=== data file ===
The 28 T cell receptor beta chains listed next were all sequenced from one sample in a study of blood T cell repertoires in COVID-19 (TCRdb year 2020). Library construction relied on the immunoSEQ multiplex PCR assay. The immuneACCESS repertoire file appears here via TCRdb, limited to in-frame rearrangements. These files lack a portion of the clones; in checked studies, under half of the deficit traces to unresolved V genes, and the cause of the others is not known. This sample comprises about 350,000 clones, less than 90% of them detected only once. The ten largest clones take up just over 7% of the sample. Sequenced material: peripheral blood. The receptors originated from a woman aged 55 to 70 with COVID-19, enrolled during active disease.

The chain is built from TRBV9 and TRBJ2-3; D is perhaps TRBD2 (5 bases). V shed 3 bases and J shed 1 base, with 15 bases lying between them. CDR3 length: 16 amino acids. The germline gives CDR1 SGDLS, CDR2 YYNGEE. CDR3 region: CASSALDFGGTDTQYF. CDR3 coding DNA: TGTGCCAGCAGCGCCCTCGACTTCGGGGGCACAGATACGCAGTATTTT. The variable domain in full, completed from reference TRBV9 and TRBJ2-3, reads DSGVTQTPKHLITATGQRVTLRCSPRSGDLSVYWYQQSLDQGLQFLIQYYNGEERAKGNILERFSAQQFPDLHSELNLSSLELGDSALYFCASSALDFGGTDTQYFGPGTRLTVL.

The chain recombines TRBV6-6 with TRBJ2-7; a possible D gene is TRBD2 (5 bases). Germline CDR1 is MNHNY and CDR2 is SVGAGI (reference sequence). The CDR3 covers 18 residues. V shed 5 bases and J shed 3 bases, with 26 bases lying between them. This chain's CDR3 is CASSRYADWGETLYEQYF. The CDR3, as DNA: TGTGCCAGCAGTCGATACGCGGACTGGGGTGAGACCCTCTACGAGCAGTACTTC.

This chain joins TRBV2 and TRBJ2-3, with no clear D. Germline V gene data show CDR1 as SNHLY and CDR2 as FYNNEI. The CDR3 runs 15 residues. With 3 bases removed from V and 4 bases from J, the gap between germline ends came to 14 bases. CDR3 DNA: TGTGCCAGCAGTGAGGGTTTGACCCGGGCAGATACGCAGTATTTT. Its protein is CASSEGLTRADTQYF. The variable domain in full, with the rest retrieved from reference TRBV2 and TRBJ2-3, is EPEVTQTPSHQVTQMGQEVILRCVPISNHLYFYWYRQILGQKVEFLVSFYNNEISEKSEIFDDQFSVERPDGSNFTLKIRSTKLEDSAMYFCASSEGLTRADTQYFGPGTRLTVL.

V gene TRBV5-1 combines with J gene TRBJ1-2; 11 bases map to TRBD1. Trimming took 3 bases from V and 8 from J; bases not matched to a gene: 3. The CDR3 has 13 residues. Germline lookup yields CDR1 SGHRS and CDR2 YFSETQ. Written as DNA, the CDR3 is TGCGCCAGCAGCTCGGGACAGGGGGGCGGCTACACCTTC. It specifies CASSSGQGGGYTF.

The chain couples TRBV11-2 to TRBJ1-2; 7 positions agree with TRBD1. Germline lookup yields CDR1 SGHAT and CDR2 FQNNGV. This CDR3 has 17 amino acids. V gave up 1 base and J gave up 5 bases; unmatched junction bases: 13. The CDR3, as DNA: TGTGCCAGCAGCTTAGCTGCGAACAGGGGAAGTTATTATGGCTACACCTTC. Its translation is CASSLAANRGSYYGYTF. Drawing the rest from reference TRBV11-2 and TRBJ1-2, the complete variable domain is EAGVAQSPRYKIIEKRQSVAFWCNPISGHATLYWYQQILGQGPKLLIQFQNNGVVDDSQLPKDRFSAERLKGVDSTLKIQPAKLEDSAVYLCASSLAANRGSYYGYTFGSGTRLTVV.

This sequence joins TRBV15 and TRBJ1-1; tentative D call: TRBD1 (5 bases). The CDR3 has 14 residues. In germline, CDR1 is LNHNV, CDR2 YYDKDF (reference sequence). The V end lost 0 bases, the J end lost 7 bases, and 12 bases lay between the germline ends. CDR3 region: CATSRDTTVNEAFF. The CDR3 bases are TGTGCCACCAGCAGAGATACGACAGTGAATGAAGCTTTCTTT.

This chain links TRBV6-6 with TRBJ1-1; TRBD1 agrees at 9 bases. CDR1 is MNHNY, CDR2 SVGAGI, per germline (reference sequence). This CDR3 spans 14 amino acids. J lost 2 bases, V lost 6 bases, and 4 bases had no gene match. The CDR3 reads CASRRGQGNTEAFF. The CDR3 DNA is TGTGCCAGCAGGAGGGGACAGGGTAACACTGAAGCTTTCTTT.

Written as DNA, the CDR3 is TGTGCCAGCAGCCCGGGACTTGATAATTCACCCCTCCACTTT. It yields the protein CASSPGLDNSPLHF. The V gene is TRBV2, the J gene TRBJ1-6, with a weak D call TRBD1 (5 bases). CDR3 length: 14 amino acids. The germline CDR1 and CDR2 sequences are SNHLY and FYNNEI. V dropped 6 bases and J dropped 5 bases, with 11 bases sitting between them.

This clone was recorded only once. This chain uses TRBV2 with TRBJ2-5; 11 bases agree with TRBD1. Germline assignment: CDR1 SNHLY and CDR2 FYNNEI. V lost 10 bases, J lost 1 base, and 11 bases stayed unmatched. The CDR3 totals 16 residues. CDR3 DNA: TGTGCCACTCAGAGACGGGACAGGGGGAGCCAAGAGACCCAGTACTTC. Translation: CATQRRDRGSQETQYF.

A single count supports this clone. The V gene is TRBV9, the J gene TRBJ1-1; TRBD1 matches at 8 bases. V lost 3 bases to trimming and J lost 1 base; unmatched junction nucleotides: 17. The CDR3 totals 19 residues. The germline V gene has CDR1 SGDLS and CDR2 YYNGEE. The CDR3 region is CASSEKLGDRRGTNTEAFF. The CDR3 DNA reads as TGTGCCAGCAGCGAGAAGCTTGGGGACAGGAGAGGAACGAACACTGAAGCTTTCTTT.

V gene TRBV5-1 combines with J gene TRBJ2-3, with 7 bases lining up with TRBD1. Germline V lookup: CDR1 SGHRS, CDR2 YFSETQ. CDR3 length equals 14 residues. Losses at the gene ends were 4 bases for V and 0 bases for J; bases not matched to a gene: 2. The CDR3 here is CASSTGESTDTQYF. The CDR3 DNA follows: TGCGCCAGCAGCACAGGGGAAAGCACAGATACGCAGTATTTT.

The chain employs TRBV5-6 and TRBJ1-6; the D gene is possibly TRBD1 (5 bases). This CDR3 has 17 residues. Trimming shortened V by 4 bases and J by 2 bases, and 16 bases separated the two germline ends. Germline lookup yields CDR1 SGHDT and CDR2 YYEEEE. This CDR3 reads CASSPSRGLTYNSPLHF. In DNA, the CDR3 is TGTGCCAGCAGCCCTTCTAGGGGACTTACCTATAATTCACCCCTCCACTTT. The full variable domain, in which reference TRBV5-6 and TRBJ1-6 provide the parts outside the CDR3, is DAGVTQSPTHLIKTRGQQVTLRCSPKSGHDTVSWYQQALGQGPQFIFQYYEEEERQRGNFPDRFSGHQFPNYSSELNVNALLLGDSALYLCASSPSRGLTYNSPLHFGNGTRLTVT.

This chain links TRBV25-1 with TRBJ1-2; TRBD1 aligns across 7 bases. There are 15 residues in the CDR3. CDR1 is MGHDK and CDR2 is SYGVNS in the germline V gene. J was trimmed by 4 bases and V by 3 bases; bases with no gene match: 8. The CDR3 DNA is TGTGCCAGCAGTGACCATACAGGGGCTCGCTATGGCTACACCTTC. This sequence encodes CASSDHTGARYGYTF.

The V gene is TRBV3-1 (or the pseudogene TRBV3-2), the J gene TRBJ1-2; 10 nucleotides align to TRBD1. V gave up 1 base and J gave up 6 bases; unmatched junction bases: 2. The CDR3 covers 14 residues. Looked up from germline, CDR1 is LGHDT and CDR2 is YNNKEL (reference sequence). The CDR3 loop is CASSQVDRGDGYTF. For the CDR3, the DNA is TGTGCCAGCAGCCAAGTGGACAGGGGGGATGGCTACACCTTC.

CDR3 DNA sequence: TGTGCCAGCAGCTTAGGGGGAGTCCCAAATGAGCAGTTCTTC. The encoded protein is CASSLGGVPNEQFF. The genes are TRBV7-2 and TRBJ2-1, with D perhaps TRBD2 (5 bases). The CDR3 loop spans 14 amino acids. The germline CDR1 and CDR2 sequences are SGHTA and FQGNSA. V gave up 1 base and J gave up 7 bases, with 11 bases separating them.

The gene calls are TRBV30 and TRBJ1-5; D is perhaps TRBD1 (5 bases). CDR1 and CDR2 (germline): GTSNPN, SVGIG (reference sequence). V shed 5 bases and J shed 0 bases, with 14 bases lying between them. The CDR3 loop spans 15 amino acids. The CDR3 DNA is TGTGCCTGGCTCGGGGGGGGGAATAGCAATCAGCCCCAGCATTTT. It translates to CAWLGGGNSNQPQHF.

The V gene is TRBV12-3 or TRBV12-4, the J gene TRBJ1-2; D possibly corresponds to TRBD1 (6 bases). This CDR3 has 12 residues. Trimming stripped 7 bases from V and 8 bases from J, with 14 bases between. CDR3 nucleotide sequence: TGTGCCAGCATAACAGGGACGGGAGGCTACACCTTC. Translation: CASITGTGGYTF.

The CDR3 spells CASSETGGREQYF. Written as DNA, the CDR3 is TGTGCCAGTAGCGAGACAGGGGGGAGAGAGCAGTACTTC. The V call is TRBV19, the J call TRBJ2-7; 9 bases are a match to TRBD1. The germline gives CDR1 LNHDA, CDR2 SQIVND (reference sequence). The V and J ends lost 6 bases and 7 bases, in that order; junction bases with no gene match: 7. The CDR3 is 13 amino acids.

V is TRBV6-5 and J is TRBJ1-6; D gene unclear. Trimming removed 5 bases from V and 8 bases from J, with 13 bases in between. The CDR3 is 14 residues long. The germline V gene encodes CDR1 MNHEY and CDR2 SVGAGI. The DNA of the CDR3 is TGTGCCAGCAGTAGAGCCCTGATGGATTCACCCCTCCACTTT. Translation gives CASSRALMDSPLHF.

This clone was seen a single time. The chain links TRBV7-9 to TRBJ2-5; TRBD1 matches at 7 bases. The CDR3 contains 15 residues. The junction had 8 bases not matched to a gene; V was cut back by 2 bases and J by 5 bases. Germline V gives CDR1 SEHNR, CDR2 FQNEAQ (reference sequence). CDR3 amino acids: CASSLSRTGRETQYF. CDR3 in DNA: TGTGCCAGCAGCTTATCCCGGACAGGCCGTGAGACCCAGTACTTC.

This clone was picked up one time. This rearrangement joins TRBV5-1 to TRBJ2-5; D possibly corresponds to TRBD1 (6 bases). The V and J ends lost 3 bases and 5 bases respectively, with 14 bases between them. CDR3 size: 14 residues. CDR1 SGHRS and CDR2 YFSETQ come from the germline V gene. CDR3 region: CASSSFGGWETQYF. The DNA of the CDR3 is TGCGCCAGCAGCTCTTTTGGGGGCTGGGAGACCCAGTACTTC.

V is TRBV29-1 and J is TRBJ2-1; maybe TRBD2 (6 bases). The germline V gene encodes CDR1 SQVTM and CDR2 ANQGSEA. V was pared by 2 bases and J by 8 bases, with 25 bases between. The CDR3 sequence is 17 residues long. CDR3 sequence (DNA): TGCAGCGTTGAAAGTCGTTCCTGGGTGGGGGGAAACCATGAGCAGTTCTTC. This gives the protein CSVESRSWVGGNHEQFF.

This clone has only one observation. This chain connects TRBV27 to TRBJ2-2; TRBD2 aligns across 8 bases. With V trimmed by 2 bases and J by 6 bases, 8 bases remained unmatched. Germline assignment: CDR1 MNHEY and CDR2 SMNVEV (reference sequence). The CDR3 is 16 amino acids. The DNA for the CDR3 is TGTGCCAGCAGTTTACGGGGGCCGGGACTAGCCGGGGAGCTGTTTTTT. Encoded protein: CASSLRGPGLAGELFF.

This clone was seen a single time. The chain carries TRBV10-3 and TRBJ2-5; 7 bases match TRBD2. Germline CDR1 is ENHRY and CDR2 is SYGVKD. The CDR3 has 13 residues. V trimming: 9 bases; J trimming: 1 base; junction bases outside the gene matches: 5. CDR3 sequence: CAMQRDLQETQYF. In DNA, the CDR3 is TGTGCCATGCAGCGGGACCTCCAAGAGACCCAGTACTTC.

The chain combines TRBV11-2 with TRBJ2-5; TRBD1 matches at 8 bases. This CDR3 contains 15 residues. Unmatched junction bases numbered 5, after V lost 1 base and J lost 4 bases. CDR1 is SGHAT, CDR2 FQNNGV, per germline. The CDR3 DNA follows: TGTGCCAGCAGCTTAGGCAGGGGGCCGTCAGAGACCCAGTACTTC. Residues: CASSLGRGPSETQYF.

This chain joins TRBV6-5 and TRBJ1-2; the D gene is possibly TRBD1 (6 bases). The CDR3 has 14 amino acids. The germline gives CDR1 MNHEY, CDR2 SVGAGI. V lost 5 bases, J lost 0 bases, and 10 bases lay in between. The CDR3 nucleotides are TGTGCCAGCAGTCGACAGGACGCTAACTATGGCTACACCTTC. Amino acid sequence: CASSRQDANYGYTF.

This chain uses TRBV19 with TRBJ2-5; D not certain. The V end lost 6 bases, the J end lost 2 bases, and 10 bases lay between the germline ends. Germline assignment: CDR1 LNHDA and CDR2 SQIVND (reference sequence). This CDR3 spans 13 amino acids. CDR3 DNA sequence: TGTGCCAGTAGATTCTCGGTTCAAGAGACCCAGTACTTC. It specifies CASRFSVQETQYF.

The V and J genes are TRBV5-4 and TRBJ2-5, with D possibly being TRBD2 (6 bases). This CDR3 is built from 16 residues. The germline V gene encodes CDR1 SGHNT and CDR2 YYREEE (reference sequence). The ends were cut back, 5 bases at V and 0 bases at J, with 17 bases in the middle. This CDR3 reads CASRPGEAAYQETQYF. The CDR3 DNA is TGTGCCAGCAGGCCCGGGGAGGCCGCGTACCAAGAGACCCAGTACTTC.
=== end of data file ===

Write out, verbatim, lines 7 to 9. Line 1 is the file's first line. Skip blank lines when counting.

This sequence joins TRBV15 and TRBJ1-1; tentative D call: TRBD1 (5 bases). The CDR3 has 14 residues. In germline, CDR1 is LNHNV, CDR2 YYDKDF (reference sequence). The V end lost 0 bases, the J end lost 7 bases, and 12 bases lay between the germline ends. CDR3 region: CATSRDTTVNEAFF. The CDR3 bases are TGTGCCACCAGCAGAGATACGACAGTGAATGAAGCTTTCTTT.

This chain links TRBV6-6 with TRBJ1-1; TRBD1 agrees at 9 bases. CDR1 is MNHNY, CDR2 SVGAGI, per germline (reference sequence). This CDR3 spans 14 amino acids. J lost 2 bases, V lost 6 bases, and 4 bases had no gene match. The CDR3 reads CASRRGQGNTEAFF. The CDR3 DNA is TGTGCCAGCAGGAGGGGACAGGGTAACACTGAAGCTTTCTTT.

Written as DNA, the CDR3 is TGTGCCAGCAGCCCGGGACTTGATAATTCACCCCTCCACTTT. It yields the protein CASSPGLDNSPLHF. The V gene is TRBV2, the J gene TRBJ1-6, with a weak D call TRBD1 (5 bases). CDR3 length: 14 amino acids. The germline CDR1 and CDR2 sequences are SNHLY and FYNNEI. V dropped 6 bases and J dropped 5 bases, with 11 bases sitting between them.